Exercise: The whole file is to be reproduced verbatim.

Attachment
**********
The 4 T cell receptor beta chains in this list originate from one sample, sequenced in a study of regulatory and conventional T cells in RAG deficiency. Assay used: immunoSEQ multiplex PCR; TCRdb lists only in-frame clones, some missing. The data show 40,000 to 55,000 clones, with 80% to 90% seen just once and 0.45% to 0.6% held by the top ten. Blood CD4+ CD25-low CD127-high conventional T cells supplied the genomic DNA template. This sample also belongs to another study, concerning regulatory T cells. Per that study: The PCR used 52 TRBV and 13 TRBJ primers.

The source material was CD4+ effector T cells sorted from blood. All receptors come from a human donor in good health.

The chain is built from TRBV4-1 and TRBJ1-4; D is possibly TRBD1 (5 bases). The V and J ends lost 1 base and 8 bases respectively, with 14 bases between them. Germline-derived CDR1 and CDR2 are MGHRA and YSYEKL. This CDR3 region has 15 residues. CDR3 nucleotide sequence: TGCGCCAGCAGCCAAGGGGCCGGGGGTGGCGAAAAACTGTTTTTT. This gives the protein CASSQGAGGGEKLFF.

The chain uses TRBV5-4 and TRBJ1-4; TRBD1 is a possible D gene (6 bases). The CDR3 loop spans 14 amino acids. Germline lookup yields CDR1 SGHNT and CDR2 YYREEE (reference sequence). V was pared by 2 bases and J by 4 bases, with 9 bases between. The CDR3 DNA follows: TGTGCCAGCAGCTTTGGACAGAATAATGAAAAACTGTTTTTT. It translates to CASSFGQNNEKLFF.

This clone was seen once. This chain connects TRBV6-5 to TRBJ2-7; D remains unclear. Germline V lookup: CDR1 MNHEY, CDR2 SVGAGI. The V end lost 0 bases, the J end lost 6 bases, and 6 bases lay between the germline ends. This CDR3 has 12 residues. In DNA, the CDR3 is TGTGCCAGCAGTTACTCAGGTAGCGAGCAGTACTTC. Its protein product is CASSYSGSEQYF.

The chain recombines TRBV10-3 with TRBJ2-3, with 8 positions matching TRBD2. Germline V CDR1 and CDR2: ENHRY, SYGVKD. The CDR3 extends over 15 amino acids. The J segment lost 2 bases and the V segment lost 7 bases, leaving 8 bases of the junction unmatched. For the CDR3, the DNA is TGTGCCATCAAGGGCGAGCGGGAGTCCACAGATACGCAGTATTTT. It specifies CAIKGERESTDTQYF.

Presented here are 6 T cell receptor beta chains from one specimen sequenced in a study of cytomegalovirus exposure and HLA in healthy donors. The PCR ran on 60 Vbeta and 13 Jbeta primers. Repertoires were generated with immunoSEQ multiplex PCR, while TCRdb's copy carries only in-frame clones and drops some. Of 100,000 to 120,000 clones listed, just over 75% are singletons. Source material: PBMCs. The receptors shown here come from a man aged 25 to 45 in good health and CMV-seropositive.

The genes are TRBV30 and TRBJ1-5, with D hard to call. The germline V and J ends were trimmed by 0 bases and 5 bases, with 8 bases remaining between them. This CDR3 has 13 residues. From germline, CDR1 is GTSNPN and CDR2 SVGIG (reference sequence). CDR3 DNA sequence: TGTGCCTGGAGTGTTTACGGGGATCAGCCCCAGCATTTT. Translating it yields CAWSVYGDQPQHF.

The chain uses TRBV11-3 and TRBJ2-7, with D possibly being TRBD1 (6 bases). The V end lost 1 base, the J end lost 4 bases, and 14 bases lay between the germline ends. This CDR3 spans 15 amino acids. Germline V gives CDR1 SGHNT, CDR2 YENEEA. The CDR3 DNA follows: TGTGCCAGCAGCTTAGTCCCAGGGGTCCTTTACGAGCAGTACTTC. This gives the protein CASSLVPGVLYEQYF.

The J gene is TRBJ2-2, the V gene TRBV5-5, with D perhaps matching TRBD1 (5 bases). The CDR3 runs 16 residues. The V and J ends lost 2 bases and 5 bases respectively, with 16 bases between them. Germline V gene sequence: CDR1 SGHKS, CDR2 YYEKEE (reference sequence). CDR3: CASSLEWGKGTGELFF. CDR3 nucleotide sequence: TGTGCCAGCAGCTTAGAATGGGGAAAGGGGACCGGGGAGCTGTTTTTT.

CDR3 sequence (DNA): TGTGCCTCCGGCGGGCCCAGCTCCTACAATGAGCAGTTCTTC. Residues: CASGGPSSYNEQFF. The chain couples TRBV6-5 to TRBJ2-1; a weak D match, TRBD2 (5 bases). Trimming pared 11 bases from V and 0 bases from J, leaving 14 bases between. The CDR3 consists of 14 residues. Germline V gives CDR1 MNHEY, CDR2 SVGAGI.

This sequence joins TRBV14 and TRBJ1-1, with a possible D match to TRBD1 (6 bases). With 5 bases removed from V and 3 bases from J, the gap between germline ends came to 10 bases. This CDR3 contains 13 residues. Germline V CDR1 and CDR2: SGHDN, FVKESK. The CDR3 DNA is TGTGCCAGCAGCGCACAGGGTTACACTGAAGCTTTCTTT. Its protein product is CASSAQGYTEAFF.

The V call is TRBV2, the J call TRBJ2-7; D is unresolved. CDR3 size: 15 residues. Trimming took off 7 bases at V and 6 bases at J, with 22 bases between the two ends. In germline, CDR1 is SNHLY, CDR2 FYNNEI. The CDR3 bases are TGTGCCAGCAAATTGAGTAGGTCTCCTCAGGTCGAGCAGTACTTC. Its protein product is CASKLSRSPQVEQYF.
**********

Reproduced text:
The 4 T cell receptor beta chains in this list originate from one sample, sequenced in a study of regulatory and conventional T cells in RAG deficiency. Assay used: immunoSEQ multiplex PCR; TCRdb lists only in-frame clones, some missing. The data show 40,000 to 55,000 clones, with 80% to 90% seen just once and 0.45% to 0.6% held by the top ten. Blood CD4+ CD25-low CD127-high conventional T cells supplied the genomic DNA template. This sample also belongs to another study, concerning regulatory T cells. Per that study: The PCR used 52 TRBV and 13 TRBJ primers.

The source material was CD4+ effector T cells sorted from blood. All receptors come from a human donor in good health.

The chain is built from TRBV4-1 and TRBJ1-4; D is possibly TRBD1 (5 bases). The V and J ends lost 1 base and 8 bases respectively, with 14 bases between them. Germline-derived CDR1 and CDR2 are MGHRA and YSYEKL. This CDR3 region has 15 residues. CDR3 nucleotide sequence: TGCGCCAGCAGCCAAGGGGCCGGGGGTGGCGAAAAACTGTTTTTT. This gives the protein CASSQGAGGGEKLFF.

The chain uses TRBV5-4 and TRBJ1-4; TRBD1 is a possible D gene (6 bases). The CDR3 loop spans 14 amino acids. Germline lookup yields CDR1 SGHNT and CDR2 YYREEE (reference sequence). V was pared by 2 bases and J by 4 bases, with 9 bases between. The CDR3 DNA follows: TGTGCCAGCAGCTTTGGACAGAATAATGAAAAACTGTTTTTT. It translates to CASSFGQNNEKLFF.

This clone was seen once. This chain connects TRBV6-5 to TRBJ2-7; D remains unclear. Germline V lookup: CDR1 MNHEY, CDR2 SVGAGI. The V end lost 0 bases, the J end lost 6 bases, and 6 bases lay between the germline ends. This CDR3 has 12 residues. In DNA, the CDR3 is TGTGCCAGCAGTTACTCAGGTAGCGAGCAGTACTTC. Its protein product is CASSYSGSEQYF.

The chain recombines TRBV10-3 with TRBJ2-3, with 8 positions matching TRBD2. Germline V CDR1 and CDR2: ENHRY, SYGVKD. The CDR3 extends over 15 amino acids. The J segment lost 2 bases and the V segment lost 7 bases, leaving 8 bases of the junction unmatched. For the CDR3, the DNA is TGTGCCATCAAGGGCGAGCGGGAGTCCACAGATACGCAGTATTTT. It specifies CAIKGERESTDTQYF.

Presented here are 6 T cell receptor beta chains from one specimen sequenced in a study of cytomegalovirus exposure and HLA in healthy donors. The PCR ran on 60 Vbeta and 13 Jbeta primers. Repertoires were generated with immunoSEQ multiplex PCR, while TCRdb's copy carries only in-frame clones and drops some. Of 100,000 to 120,000 clones listed, just over 75% are singletons. Source material: PBMCs. The receptors shown here come from a man aged 25 to 45 in good health and CMV-seropositive.

The genes are TRBV30 and TRBJ1-5, with D hard to call. The germline V and J ends were trimmed by 0 bases and 5 bases, with 8 bases remaining between them. This CDR3 has 13 residues. From germline, CDR1 is GTSNPN and CDR2 SVGIG (reference sequence). CDR3 DNA sequence: TGTGCCTGGAGTGTTTACGGGGATCAGCCCCAGCATTTT. Translating it yields CAWSVYGDQPQHF.

The chain uses TRBV11-3 and TRBJ2-7, with D possibly being TRBD1 (6 bases). The V end lost 1 base, the J end lost 4 bases, and 14 bases lay between the germline ends. This CDR3 spans 15 amino acids. Germline V gives CDR1 SGHNT, CDR2 YENEEA. The CDR3 DNA follows: TGTGCCAGCAGCTTAGTCCCAGGGGTCCTTTACGAGCAGTACTTC. This gives the protein CASSLVPGVLYEQYF.

The J gene is TRBJ2-2, the V gene TRBV5-5, with D perhaps matching TRBD1 (5 bases). The CDR3 runs 16 residues. The V and J ends lost 2 bases and 5 bases respectively, with 16 bases between them. Germline V gene sequence: CDR1 SGHKS, CDR2 YYEKEE (reference sequence). CDR3: CASSLEWGKGTGELFF. CDR3 nucleotide sequence: TGTGCCAGCAGCTTAGAATGGGGAAAGGGGACCGGGGAGCTGTTTTTT.

CDR3 sequence (DNA): TGTGCCTCCGGCGGGCCCAGCTCCTACAATGAGCAGTTCTTC. Residues: CASGGPSSYNEQFF. The chain couples TRBV6-5 to TRBJ2-1; a weak D match, TRBD2 (5 bases). Trimming pared 11 bases from V and 0 bases from J, leaving 14 bases between. The CDR3 consists of 14 residues. Germline V gives CDR1 MNHEY, CDR2 SVGAGI.

This sequence joins TRBV14 and TRBJ1-1, with a possible D match to TRBD1 (6 bases). With 5 bases removed from V and 3 bases from J, the gap between germline ends came to 10 bases. This CDR3 contains 13 residues. Germline V CDR1 and CDR2: SGHDN, FVKESK. The CDR3 DNA is TGTGCCAGCAGCGCACAGGGTTACACTGAAGCTTTCTTT. Its protein product is CASSAQGYTEAFF.

The V call is TRBV2, the J call TRBJ2-7; D is unresolved. CDR3 size: 15 residues. Trimming took off 7 bases at V and 6 bases at J, with 22 bases between the two ends. In germline, CDR1 is SNHLY, CDR2 FYNNEI. The CDR3 bases are TGTGCCAGCAAATTGAGTAGGTCTCCTCAGGTCGAGCAGTACTTC. Its protein product is CASKLSRSPQVEQYF.